The referenced actuating means includes an hydraulic system interconnecting the first piston and cylinder elements with the second piston and cylinder elements so that hydraulic pressure acts alternately to lift one of the first elements and then one of the second elements. Typically, the system includes primary ducting connected with the two cylinders 23 and 25 for alternately supplying hydraulic fluid pressure to the two lower chambers 48 and 52; secondary ducting interconnecting the upper chambers 46 and 50; and tertiary ducting interconnecting the intermediate chambers 47 and 51. As shown, the primary ducting includes duct 54 connected at 55 to lower end of cylinder 23 and at 56 with valve 57; and duct 58 connected at 59 to the lower end of cylinder 25 and at 60 with valve 57. The secondary ducting is shown as duct 61 connected at 62 and 63 with end caps 29 and 37 and ports 31 and 39 therein; and the tertiary ducting includes duct 64 connected at 65 and 66 with the cylinder to communicate with chambers 47 and 51.
A pump 67, driven by motor 21, supplies pressurized hydraulic fluid via line 68 to valve port 69, and a reservoir 73 supplies fluid via line 70 to the pump inlet. Exhaust duct 71 extends from the valve port 72 to the reservoir 73.
In operation, the four-way valve 57 has one position (as shown) in which pressurized fluid flows via valve passage 76 and duct 58 to lower chamber 52 to elevate piston 24 to the top of its stroke, as shown. Fluid above piston 24 in chamber 50 is forced via line 61 to chamber 46 above piston 22, which is driven down. The lower chamber 48 below piston 22 is thereby exhausted as via exit fluid flow via duct 54, valve passage 80 and line 71 to the reservoir 73. A switching device 78 then rotates the valve 57 to second position to connect passage 76 between 69 and 56, and to connect passage 80 between 72 and 60. Flow pressure is then directed via duct 54 to chamber 78 to elevate the piston 22. During this time, fluid above piston 22 is forced via line 61 to chamber 50 above piston 24, which is driven down. The lower chamber 52 below piston 24 is thereby exhausted as via exit flow via duct 58, valve passage 80 and line 71 to the reservoir.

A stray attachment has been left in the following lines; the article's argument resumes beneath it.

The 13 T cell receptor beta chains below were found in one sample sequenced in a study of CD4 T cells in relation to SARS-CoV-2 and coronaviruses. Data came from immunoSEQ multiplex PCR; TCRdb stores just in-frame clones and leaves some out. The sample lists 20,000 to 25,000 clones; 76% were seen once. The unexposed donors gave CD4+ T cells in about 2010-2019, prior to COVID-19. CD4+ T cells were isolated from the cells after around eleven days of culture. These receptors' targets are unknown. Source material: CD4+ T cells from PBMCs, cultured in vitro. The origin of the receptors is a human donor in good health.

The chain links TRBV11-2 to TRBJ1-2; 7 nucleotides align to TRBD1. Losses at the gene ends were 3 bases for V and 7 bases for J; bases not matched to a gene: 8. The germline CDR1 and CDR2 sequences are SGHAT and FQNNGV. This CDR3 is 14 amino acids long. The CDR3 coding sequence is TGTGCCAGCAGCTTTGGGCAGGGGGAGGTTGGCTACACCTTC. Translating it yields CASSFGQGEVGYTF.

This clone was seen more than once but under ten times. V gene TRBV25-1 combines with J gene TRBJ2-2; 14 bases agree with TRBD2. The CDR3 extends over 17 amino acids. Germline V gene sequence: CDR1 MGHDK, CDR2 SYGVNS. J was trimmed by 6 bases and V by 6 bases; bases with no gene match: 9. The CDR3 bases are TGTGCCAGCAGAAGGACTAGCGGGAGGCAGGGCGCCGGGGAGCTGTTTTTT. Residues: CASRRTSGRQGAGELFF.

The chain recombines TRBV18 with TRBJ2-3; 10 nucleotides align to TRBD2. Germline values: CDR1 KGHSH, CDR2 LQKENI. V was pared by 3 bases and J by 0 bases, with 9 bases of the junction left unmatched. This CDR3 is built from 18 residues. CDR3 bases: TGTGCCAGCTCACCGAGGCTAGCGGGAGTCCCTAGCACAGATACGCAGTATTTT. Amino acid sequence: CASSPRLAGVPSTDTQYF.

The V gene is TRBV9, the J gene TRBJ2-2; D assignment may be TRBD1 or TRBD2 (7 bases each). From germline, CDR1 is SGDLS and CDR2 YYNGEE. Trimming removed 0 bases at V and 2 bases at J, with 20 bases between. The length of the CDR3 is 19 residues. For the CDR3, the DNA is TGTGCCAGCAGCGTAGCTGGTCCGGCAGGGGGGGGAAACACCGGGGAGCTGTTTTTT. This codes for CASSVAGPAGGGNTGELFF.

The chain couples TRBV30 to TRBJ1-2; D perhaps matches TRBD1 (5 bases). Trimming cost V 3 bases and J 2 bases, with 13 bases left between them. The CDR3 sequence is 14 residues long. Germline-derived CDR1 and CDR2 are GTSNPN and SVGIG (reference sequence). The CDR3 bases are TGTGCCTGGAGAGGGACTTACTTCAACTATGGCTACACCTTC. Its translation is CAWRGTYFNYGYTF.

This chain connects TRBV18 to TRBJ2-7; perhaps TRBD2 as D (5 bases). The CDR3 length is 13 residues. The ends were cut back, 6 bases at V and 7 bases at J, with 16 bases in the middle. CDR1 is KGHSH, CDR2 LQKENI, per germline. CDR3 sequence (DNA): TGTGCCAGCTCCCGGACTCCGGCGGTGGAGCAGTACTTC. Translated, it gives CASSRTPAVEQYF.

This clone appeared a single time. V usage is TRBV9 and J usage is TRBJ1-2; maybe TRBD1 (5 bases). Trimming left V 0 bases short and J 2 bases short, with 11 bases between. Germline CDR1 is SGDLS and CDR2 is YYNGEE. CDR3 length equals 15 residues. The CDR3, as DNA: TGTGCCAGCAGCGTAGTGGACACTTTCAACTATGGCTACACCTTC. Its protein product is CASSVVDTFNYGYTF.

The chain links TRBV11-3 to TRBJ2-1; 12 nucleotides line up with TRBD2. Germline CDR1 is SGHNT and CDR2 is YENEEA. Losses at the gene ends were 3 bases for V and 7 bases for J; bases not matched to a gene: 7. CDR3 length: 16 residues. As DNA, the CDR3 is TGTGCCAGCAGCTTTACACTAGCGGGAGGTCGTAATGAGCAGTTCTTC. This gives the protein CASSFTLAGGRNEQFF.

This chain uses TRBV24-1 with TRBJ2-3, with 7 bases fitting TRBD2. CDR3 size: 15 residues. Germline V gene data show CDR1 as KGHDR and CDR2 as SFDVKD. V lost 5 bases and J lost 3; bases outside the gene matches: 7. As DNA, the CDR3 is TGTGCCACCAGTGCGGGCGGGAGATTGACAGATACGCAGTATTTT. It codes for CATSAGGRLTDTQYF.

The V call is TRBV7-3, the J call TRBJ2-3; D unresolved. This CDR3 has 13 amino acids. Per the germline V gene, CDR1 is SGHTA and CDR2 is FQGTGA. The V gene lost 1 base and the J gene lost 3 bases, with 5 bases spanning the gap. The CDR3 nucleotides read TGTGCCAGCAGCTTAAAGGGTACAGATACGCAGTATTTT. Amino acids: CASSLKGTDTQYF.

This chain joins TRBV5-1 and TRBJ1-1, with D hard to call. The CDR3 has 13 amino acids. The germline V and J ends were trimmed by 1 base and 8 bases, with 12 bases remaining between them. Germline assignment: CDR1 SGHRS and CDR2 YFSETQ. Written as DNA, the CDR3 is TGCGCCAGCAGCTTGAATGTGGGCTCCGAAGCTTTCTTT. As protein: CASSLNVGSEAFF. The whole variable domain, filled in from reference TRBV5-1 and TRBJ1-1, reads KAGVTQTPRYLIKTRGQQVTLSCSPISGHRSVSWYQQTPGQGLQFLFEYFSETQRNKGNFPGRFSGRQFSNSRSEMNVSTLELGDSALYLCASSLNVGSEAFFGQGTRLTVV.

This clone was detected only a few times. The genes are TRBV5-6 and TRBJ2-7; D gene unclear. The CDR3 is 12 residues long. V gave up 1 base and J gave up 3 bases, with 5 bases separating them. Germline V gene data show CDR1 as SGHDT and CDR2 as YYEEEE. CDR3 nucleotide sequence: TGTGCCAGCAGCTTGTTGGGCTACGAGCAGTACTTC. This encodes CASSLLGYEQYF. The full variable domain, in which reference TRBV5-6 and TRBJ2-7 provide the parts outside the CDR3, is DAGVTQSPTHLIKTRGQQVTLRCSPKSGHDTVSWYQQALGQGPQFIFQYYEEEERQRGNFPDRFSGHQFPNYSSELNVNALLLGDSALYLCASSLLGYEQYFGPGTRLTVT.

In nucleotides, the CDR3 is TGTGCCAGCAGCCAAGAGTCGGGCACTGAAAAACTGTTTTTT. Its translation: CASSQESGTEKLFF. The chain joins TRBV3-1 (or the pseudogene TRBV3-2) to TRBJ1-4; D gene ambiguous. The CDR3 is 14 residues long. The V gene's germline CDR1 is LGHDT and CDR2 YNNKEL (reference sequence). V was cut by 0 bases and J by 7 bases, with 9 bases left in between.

Further, the weight of the rods is supported by the fluid trapped in the closed sub-system that includes chambers 47 and 51, and duct 64 that interconnects them.
One advantage of this system is that it requires much less working surface area than a walking beam unit. Also, it can be submerged into the well casing, eliminating unsightly surface units. See for example the casing indicated at 90 and 91. On offshore platforms surface space is at a premium and in residential areas a hidden unit is often required by a city ordinance. This described system also provides the advantages of low cost rod pumping economics as it will require 50 to 60% less energy to produce the well because the rod strings of both wells do not have to be lifted with energy expenditure that is wasted as the string is lowered. In the described system, one string is balanced by the other string.